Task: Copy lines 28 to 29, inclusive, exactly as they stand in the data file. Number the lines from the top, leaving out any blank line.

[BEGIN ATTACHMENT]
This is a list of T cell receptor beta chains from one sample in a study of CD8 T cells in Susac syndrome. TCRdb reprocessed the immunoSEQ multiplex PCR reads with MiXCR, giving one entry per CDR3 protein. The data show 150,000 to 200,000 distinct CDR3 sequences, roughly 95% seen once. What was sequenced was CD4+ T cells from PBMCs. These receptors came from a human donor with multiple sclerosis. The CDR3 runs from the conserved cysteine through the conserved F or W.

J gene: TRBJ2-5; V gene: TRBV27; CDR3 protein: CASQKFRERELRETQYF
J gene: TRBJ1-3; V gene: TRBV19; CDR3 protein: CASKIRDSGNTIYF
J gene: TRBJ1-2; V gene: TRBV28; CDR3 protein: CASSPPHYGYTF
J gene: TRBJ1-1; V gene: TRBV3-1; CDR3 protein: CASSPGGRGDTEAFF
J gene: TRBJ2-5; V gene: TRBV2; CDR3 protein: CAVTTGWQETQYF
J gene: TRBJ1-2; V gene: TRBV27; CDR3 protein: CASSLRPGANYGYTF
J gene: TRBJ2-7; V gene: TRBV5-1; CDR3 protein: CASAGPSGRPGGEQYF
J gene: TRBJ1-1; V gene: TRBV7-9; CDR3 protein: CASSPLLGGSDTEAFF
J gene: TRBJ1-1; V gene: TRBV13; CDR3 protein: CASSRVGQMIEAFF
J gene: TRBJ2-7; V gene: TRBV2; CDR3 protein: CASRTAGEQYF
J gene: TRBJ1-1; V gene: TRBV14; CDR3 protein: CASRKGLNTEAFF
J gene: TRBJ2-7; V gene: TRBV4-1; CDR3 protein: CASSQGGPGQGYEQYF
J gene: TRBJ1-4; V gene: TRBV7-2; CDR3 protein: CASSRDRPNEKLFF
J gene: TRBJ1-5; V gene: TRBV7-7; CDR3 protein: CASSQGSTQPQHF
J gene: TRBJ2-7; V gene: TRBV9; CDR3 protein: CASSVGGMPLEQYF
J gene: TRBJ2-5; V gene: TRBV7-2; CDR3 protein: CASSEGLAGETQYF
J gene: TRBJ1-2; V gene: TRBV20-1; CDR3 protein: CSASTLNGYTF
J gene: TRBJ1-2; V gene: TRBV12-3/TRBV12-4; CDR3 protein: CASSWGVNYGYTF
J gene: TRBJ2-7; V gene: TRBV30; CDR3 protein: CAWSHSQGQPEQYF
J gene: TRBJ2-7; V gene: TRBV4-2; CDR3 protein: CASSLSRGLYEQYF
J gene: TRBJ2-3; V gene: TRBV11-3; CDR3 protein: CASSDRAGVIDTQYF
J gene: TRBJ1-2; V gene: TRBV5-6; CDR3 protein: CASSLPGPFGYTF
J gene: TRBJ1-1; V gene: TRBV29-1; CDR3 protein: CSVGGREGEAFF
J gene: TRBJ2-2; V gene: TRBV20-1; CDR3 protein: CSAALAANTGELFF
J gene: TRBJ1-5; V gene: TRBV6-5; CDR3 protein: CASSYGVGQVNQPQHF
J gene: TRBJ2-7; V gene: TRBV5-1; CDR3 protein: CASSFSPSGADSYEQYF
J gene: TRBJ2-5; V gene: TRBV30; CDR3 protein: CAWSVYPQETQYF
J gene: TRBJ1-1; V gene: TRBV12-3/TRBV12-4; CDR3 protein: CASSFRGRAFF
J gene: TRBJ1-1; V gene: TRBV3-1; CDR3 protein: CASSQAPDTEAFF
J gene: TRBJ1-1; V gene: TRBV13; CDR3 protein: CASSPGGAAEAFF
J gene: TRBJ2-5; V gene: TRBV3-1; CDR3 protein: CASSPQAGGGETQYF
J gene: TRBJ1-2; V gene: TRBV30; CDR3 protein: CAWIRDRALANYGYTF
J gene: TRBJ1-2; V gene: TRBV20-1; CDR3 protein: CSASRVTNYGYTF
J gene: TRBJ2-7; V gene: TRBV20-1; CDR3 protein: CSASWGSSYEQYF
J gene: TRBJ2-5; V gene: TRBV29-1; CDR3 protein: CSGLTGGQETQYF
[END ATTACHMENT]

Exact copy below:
J gene: TRBJ2-5; V gene: TRBV30; CDR3 protein: CAWSVYPQETQYF
J gene: TRBJ1-1; V gene: TRBV12-3/TRBV12-4; CDR3 protein: CASSFRGRAFF